than the scoring summaries in-
dicate.
Ikola's only appearance to date
has been in the annual exhibition
in the Coliseum with the Detroit
Red Wings, but the yearling show-
the fans plenty against the best in
the business, including Ted Lind-
say, Sid Abel, and Georgie Gee.
AN INKLING TO Ikola's poten-
tial can be gained from the fact
that he is currently on the Red
Wing negotiation list, a distinction
seldom accorded American-born
hockey players.
Returning intact is the entire
defense corps from 1950-51, ex-
cept for goalie Downes. It in-
cludes two-year men Bob Heath-
cott, Eddie May, and Graham
Cragg, plus Alex McClellan, with
one year of experience.
At the beginning of last season
Heyliger was forced to operate with

only one experienced rearguard:,
Cragg, since Heathcott and May
were shifted from forward where
they played in 1949-50, and Mc-Y
Clellan was up from freshman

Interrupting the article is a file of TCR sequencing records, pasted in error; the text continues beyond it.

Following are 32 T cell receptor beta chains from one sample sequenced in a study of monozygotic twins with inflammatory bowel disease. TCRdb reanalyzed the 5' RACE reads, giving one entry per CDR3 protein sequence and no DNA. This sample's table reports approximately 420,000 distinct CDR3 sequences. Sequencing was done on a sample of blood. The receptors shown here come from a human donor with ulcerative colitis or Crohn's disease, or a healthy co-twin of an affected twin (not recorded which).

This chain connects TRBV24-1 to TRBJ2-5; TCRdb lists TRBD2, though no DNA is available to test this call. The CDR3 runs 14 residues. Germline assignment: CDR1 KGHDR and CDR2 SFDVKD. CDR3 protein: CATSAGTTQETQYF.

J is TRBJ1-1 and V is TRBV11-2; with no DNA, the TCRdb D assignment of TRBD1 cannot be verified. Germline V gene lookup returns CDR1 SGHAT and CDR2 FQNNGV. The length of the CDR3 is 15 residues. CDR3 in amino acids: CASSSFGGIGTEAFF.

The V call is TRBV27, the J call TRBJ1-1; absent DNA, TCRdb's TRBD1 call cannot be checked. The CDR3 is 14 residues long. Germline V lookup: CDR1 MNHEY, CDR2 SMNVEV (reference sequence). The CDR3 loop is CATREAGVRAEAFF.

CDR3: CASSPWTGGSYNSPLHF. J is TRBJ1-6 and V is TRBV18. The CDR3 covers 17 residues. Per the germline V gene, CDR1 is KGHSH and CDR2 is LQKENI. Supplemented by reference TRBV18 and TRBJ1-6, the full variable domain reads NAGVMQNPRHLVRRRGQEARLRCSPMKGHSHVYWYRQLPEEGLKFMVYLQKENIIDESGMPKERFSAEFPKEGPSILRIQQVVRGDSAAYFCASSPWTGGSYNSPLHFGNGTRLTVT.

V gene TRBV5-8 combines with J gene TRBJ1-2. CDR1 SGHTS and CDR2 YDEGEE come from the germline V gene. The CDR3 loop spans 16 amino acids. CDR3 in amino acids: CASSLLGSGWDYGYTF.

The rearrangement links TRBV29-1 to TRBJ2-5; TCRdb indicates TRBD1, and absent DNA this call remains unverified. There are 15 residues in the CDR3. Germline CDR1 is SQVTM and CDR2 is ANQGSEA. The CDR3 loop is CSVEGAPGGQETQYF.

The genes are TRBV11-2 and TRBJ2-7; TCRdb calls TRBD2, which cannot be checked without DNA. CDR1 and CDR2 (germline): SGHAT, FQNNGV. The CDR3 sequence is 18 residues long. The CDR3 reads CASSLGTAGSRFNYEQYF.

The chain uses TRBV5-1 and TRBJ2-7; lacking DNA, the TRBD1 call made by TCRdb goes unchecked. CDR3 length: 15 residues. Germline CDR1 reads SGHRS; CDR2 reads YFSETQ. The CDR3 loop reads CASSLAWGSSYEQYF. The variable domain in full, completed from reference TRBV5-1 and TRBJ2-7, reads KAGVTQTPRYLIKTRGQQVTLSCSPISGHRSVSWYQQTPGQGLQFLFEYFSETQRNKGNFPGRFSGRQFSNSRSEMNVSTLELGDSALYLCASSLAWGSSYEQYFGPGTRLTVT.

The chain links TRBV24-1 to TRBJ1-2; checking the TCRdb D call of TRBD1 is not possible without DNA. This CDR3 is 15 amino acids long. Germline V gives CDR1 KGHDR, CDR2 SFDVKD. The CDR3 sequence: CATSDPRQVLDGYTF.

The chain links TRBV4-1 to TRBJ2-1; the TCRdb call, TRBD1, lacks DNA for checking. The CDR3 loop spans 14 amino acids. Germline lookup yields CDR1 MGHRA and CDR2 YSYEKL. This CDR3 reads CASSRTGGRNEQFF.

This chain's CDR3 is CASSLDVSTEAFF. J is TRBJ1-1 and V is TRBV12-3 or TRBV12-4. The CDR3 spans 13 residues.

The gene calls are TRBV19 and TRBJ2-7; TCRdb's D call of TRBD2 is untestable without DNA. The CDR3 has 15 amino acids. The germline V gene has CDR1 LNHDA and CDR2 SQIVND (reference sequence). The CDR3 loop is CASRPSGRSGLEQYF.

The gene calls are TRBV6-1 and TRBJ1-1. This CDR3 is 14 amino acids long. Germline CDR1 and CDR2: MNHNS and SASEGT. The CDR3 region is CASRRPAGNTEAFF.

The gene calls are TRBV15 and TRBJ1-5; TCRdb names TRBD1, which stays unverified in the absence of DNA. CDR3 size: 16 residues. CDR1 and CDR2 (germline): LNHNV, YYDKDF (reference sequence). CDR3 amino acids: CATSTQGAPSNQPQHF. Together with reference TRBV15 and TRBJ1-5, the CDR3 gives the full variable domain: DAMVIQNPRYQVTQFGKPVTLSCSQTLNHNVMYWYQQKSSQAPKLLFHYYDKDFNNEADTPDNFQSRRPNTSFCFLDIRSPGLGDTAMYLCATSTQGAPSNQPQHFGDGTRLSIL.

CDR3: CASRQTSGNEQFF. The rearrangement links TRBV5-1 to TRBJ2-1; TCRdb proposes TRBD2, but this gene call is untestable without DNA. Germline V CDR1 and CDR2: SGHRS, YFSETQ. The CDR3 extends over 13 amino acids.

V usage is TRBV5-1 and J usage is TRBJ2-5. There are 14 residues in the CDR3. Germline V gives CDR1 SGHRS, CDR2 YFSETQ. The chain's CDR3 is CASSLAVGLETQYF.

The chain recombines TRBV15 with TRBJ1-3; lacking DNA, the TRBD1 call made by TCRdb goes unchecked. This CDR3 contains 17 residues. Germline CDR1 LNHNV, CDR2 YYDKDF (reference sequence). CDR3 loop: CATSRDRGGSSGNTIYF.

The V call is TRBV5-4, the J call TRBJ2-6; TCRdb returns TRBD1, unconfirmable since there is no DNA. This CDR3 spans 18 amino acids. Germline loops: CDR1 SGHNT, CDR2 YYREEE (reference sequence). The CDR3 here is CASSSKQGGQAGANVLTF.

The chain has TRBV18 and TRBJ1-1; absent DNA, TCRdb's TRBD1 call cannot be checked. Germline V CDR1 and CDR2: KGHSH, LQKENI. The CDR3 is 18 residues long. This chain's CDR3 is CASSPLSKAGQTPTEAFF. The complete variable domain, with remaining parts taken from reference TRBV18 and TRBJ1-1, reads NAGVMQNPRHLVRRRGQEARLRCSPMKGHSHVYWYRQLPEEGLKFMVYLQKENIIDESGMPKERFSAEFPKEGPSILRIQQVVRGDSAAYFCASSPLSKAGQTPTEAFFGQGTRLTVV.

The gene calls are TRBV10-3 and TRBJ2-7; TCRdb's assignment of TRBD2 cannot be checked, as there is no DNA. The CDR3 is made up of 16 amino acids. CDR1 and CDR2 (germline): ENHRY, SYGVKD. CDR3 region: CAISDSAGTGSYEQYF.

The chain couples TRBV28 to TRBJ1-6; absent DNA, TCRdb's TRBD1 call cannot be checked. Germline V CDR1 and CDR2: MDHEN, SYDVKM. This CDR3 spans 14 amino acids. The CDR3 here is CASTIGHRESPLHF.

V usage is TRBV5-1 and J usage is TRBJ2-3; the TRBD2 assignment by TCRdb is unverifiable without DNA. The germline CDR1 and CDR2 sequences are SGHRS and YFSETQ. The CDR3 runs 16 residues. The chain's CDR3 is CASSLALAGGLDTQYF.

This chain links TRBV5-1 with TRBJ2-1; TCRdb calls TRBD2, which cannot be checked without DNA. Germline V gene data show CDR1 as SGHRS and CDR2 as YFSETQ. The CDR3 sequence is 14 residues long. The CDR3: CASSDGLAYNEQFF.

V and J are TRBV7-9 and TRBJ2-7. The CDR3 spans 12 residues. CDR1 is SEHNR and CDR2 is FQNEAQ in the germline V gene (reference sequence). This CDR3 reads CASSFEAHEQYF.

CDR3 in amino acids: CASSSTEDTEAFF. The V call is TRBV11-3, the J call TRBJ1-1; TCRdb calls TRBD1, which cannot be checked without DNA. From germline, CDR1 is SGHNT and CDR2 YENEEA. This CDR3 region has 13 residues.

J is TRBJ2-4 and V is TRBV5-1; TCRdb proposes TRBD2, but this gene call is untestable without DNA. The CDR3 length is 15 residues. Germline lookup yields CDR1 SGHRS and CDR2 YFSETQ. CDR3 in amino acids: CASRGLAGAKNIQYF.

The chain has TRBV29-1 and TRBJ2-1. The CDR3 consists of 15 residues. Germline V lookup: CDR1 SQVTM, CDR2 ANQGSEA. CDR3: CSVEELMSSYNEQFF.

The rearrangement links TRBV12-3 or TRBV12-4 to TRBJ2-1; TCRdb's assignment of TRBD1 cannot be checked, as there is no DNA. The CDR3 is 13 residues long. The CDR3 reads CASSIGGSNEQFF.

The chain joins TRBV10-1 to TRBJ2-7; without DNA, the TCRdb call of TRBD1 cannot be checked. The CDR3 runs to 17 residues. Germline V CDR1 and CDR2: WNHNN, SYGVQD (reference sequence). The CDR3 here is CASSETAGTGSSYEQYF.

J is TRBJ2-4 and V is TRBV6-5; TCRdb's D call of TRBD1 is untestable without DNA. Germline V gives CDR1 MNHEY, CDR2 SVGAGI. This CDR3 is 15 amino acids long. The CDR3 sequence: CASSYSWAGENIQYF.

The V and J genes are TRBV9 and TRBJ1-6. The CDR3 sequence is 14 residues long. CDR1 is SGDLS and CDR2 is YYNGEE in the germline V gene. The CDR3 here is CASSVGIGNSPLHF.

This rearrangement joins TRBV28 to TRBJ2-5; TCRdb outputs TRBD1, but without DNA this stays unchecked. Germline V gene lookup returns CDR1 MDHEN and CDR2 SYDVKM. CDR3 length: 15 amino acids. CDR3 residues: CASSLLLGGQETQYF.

ranks.
Goal tender Downes, though a
senior, also played his first season
as a regular.
THIS QUINTET improved from
game to game as the campaign
wore on, and by spring made a
first class unit. The year of ex-
perience for May, Heathcott, and
la puts the rear guard in, good
McClellan plus the addition of Iko-
shape for 1951-52.
Each year Heyliger schedules
the best in Canadian and Ameri-
can college hockey, besides one
or two professional organiza-
tions, including a exhibition tilt
per season with Detroit's Red
Wings.
Feature attractions on the card-
are two games each in Ann Arbor
with Toronto and Montreal, prob-
ably the class of what's tops on ice
north of the border.
THESE TWO FOES each ac-
counted for one of the four Wol-
uerine losses last season, and.
the knock-down, drag-out battles
proved to be great crowd-.pleasers.
Unbeaten with nine straight
wins, the Heyligermen came from
two goals behind in the last six
minutes of the first Montreal
game to tie Les Carabins 8-8 in
a real thriller. Burford and Gor-
die Naylor, a sophomore, banged
in the equalizers.
The following night another ca-
pacity crowd watched the invad-
ers hand Michigan its first loss.of
the campaign, 3-2.
Also on the 1950-51 slate were
one tilt with Detroit Auto Club,
Boston University and Boston Col-
lege, perennial powers of eastern
hockey, two each with Princeton,
Western Ontario, Michigan State,
North Dakota, Michigan Tech, and
four with Minnesota, all of whicl4
were swept by the Maize and Blue.